Barbie, in recent years, has been committed to fighting stereotypes and transforming its iconic doll “perfect”, to allow anyone to play with something that reminds us of ourselves. For this, the first Barbie doll with Down syndrome came out.
The first Barbie with Down syndrome
Yellow and blue flower dress, light puffy sleeves, pink necklace with three chevrons (to remember the three copies of the 21st chromosome responsible for Down syndrome) and orthotics for feet and ankles: this is how the new Barbie with Down syndrome presents itself. whose rounder face, almond-shaped eyes and flat nasal septum recall the physiognomy of individuals affected by the syndrome. The children’s product was created by the studio in close and thoughtful collaboration with the National Down Syndrome Society (NDSS), in a way that “accurately represents a person with Down syndrome and celebrates the community through clothing, accessories and the packaging”. An attention to detail that can also be seen on the palms of the hands, which have a single line, a classic feature of Down’s syndrome.
Barbie doll: increasingly inclusive
“Our goal is to allow all children to see themselves in Barbie, while encouraging children to play with dolls that look nothing like them,” said Lisa McKnight, executive vice president and global head of Barbie & Dolls. Mattel. NDSS President and CEO Kandi Pickard also said, “This means a lot to our community, as we get to play with a Barbie doll that looks like us for the first time. This Barbie doll reminds us that we should never underestimate the power of representation. It’s a huge step forward for inclusion and a moment we’re celebrating.”
The model with Down syndrome, Ellie Goldstein speaks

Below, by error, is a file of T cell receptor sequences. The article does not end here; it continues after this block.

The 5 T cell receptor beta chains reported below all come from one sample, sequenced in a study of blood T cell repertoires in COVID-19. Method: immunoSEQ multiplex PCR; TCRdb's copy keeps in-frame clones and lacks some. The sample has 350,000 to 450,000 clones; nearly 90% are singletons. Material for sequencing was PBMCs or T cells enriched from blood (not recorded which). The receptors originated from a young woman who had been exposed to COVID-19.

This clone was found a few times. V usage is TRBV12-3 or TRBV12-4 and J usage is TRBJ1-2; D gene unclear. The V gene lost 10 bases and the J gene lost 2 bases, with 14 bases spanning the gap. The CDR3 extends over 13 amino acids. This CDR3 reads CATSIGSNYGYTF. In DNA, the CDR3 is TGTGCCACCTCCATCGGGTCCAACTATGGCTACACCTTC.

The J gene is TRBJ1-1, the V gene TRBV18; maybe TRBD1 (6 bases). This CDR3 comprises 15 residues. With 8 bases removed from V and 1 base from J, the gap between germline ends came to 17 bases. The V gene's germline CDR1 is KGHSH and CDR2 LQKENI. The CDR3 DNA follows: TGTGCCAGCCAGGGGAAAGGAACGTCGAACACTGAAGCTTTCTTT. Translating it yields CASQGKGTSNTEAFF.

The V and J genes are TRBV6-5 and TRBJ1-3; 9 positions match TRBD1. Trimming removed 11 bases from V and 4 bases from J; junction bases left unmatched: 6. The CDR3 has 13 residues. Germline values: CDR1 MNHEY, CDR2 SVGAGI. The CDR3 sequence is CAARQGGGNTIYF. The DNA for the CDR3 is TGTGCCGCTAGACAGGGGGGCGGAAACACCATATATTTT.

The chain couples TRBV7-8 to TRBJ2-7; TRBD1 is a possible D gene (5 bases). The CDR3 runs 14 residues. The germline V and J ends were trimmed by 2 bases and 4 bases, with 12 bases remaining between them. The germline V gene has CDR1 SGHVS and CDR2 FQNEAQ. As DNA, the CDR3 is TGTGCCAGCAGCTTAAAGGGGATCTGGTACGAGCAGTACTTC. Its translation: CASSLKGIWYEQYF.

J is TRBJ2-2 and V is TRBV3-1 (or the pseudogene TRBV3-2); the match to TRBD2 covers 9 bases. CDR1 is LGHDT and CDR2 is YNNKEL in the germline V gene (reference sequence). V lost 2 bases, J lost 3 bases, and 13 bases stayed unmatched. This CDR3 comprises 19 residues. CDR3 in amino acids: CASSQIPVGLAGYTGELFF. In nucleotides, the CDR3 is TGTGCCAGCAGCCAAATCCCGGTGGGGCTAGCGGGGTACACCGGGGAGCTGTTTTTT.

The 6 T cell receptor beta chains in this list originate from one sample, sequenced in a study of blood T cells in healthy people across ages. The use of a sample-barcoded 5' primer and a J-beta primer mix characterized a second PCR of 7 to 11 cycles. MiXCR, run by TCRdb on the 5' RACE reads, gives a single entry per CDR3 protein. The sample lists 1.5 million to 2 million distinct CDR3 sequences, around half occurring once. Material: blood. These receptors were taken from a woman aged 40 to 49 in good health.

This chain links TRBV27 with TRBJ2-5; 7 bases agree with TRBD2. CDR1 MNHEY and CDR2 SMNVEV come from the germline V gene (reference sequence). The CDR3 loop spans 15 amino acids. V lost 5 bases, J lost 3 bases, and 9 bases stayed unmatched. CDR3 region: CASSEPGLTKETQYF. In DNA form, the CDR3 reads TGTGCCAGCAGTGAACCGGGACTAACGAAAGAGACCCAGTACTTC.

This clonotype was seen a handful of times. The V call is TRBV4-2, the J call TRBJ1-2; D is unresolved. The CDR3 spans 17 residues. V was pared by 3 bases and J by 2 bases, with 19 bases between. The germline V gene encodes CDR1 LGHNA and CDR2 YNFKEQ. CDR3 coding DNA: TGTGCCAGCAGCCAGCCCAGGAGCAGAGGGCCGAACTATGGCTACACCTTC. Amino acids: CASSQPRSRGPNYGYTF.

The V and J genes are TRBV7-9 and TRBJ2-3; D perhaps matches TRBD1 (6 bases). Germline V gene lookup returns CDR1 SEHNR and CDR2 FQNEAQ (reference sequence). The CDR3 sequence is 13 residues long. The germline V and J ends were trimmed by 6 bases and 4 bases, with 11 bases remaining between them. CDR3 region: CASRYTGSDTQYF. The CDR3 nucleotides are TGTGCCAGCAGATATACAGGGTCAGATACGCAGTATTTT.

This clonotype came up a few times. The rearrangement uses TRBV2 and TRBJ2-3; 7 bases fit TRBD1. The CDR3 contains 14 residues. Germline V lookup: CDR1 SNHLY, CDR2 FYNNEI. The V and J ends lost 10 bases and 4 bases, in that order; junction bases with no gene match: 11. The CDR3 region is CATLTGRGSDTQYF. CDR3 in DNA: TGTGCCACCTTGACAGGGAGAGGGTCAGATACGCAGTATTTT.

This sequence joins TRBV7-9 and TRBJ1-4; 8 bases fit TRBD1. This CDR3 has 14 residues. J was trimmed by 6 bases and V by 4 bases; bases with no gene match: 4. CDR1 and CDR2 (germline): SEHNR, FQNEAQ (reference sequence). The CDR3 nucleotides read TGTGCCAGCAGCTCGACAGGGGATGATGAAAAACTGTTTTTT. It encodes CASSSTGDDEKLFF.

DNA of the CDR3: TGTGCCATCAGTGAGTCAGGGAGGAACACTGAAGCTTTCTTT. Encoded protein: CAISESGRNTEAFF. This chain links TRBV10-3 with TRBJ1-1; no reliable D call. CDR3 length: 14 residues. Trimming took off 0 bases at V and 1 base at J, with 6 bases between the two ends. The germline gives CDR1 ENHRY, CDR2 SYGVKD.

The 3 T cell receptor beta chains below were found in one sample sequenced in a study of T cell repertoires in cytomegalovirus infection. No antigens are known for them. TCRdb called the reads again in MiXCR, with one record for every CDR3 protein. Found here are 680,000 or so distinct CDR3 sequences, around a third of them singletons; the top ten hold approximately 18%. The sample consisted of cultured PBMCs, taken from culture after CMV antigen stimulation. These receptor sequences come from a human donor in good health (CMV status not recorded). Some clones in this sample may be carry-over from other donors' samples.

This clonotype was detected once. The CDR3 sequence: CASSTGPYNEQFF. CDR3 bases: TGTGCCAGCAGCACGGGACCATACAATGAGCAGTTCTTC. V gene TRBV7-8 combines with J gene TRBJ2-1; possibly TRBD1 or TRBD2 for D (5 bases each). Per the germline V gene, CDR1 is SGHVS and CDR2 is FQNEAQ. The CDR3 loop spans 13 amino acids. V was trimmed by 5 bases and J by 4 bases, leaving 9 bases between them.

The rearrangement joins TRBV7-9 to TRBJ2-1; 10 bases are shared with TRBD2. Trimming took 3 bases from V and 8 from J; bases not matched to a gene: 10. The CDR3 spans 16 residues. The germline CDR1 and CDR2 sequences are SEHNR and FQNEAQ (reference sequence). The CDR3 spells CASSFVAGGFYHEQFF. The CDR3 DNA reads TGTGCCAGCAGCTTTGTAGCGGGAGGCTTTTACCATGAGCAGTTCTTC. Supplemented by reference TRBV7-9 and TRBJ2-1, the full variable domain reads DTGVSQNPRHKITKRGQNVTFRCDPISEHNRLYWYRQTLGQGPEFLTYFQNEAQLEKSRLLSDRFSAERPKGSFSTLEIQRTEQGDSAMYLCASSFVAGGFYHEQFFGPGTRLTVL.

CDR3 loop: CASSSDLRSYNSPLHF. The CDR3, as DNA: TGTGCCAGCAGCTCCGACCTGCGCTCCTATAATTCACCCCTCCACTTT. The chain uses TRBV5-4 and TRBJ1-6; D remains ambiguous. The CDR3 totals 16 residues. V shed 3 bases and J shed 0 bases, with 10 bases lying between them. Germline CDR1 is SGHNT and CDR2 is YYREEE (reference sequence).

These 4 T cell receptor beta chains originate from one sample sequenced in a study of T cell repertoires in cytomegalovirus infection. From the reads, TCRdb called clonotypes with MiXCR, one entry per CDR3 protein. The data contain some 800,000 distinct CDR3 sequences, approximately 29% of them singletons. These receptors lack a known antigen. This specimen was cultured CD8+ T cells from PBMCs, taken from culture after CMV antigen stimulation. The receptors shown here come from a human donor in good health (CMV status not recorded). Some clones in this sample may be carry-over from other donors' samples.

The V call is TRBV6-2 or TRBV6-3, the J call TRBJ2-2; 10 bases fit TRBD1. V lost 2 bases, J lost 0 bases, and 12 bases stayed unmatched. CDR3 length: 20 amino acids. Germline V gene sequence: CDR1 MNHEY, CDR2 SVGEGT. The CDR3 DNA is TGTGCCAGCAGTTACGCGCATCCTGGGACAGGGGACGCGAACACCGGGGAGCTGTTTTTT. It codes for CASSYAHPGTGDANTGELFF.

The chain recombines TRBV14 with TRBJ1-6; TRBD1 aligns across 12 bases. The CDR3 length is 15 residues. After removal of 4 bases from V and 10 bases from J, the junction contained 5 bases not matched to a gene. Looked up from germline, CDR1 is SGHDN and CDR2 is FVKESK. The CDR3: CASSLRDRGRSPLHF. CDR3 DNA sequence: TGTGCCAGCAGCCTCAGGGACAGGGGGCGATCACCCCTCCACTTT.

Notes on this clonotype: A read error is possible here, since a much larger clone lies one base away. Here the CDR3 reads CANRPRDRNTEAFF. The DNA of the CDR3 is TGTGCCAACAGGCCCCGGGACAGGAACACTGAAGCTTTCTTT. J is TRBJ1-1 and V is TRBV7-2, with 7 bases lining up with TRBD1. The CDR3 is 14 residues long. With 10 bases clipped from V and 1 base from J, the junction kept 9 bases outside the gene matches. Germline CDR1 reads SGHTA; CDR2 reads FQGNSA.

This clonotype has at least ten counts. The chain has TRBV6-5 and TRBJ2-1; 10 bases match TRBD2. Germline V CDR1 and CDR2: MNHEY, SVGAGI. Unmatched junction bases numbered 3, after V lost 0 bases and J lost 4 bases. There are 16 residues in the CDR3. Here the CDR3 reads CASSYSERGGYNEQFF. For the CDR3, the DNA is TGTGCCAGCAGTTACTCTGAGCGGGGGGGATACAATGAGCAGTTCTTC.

Ellie Goldstein is a model with Down syndrome, whose impact on the media has certainly helped revolutionize the way we perceive people with the syndrome. Compared to the release of the new Barbie, the girl commented on what happened via an Instagram post with joy. “I am thrilled to know that there are now Barbies with Down syndrome. When I saw the doll for the first time I felt excited and proud. It means a lot to me and to the children who will be able to play with that doll and learn that we are all different” declared the testimonial of the new Mattel product. “Diversity matters because people need to see more individuals like me in the world, not individuals like me who have to hide.”
All new Barbie attentive to diversity
Within the line of Barbie dolls “Barbie Fashionista”, which also includes this one with Down syndrome, there are various and very different representations of pathologies, physical aspects and much more. For example, dolls with prosthetic limbs, wheelchairs, vitiligo and hearing aids have been created. Unlike the classic Barbie we all know, the very tall, very blond one with a super slender physique, today Barbies are tinged with different shapes, nationalities and styles; like the 2017 one, which Mattel produced wearing the hijab in honor of the first American fencer to win the Olympics wearing the garment in question, Ibtihaj Muhammad. In general, there are now 175 different models of Barbie women.